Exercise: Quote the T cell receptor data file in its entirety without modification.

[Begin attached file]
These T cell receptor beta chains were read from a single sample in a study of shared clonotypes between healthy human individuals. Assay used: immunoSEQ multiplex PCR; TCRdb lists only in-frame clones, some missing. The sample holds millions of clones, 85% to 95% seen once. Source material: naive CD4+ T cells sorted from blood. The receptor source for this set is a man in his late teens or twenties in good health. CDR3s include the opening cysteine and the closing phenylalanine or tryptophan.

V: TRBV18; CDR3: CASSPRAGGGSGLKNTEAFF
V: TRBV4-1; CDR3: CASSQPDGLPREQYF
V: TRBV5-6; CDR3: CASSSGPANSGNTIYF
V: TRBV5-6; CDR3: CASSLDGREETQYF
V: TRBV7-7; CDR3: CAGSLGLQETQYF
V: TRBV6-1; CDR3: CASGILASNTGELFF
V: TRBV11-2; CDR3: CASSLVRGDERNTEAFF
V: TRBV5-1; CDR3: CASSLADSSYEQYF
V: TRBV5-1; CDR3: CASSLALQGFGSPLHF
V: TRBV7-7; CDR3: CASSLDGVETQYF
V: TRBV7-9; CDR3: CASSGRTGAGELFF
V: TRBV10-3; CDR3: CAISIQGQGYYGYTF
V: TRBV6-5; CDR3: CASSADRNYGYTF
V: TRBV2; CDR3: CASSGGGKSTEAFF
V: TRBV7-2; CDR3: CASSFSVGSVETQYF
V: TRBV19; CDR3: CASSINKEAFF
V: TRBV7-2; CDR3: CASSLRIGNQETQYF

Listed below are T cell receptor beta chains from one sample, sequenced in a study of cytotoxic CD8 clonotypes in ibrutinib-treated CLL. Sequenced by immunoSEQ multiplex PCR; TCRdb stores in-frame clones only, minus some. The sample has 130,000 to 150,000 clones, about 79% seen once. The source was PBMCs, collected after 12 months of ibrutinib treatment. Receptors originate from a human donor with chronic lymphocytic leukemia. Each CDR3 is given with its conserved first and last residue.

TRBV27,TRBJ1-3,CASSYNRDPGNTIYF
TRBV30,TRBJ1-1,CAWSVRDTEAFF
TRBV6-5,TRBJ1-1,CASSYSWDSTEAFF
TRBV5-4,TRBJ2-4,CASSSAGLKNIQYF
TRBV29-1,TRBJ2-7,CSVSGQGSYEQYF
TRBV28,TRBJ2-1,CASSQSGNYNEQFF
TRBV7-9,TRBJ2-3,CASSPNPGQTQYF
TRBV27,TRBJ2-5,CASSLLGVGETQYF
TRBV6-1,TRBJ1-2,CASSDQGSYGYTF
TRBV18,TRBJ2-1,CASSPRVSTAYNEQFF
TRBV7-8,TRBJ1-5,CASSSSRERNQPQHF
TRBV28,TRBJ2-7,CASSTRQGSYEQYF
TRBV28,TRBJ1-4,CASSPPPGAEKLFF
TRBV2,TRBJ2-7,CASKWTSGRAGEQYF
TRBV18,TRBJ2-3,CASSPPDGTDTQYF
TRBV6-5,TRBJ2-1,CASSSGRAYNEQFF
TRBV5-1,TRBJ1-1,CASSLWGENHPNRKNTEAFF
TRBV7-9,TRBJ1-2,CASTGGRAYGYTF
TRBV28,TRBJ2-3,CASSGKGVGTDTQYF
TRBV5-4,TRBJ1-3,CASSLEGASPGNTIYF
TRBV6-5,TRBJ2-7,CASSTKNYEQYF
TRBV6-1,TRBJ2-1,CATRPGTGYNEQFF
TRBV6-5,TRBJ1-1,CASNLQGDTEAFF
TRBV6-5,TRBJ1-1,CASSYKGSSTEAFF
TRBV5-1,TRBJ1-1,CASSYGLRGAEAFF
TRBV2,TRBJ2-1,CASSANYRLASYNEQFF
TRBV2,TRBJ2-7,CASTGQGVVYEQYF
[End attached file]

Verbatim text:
These T cell receptor beta chains were read from a single sample in a study of shared clonotypes between healthy human individuals. Assay used: immunoSEQ multiplex PCR; TCRdb lists only in-frame clones, some missing. The sample holds millions of clones, 85% to 95% seen once. Source material: naive CD4+ T cells sorted from blood. The receptor source for this set is a man in his late teens or twenties in good health. CDR3s include the opening cysteine and the closing phenylalanine or tryptophan.

V: TRBV18; CDR3: CASSPRAGGGSGLKNTEAFF
V: TRBV4-1; CDR3: CASSQPDGLPREQYF
V: TRBV5-6; CDR3: CASSSGPANSGNTIYF
V: TRBV5-6; CDR3: CASSLDGREETQYF
V: TRBV7-7; CDR3: CAGSLGLQETQYF
V: TRBV6-1; CDR3: CASGILASNTGELFF
V: TRBV11-2; CDR3: CASSLVRGDERNTEAFF
V: TRBV5-1; CDR3: CASSLADSSYEQYF
V: TRBV5-1; CDR3: CASSLALQGFGSPLHF
V: TRBV7-7; CDR3: CASSLDGVETQYF
V: TRBV7-9; CDR3: CASSGRTGAGELFF
V: TRBV10-3; CDR3: CAISIQGQGYYGYTF
V: TRBV6-5; CDR3: CASSADRNYGYTF
V: TRBV2; CDR3: CASSGGGKSTEAFF
V: TRBV7-2; CDR3: CASSFSVGSVETQYF
V: TRBV19; CDR3: CASSINKEAFF
V: TRBV7-2; CDR3: CASSLRIGNQETQYF

Listed below are T cell receptor beta chains from one sample, sequenced in a study of cytotoxic CD8 clonotypes in ibrutinib-treated CLL. Sequenced by immunoSEQ multiplex PCR; TCRdb stores in-frame clones only, minus some. The sample has 130,000 to 150,000 clones, about 79% seen once. The source was PBMCs, collected after 12 months of ibrutinib treatment. Receptors originate from a human donor with chronic lymphocytic leukemia. Each CDR3 is given with its conserved first and last residue.

TRBV27,TRBJ1-3,CASSYNRDPGNTIYF
TRBV30,TRBJ1-1,CAWSVRDTEAFF
TRBV6-5,TRBJ1-1,CASSYSWDSTEAFF
TRBV5-4,TRBJ2-4,CASSSAGLKNIQYF
TRBV29-1,TRBJ2-7,CSVSGQGSYEQYF
TRBV28,TRBJ2-1,CASSQSGNYNEQFF
TRBV7-9,TRBJ2-3,CASSPNPGQTQYF
TRBV27,TRBJ2-5,CASSLLGVGETQYF
TRBV6-1,TRBJ1-2,CASSDQGSYGYTF
TRBV18,TRBJ2-1,CASSPRVSTAYNEQFF
TRBV7-8,TRBJ1-5,CASSSSRERNQPQHF
TRBV28,TRBJ2-7,CASSTRQGSYEQYF
TRBV28,TRBJ1-4,CASSPPPGAEKLFF
TRBV2,TRBJ2-7,CASKWTSGRAGEQYF
TRBV18,TRBJ2-3,CASSPPDGTDTQYF
TRBV6-5,TRBJ2-1,CASSSGRAYNEQFF
TRBV5-1,TRBJ1-1,CASSLWGENHPNRKNTEAFF
TRBV7-9,TRBJ1-2,CASTGGRAYGYTF
TRBV28,TRBJ2-3,CASSGKGVGTDTQYF
TRBV5-4,TRBJ1-3,CASSLEGASPGNTIYF
TRBV6-5,TRBJ2-7,CASSTKNYEQYF
TRBV6-1,TRBJ2-1,CATRPGTGYNEQFF
TRBV6-5,TRBJ1-1,CASNLQGDTEAFF
TRBV6-5,TRBJ1-1,CASSYKGSSTEAFF
TRBV5-1,TRBJ1-1,CASSYGLRGAEAFF
TRBV2,TRBJ2-1,CASSANYRLASYNEQFF
TRBV2,TRBJ2-7,CASTGQGVVYEQYF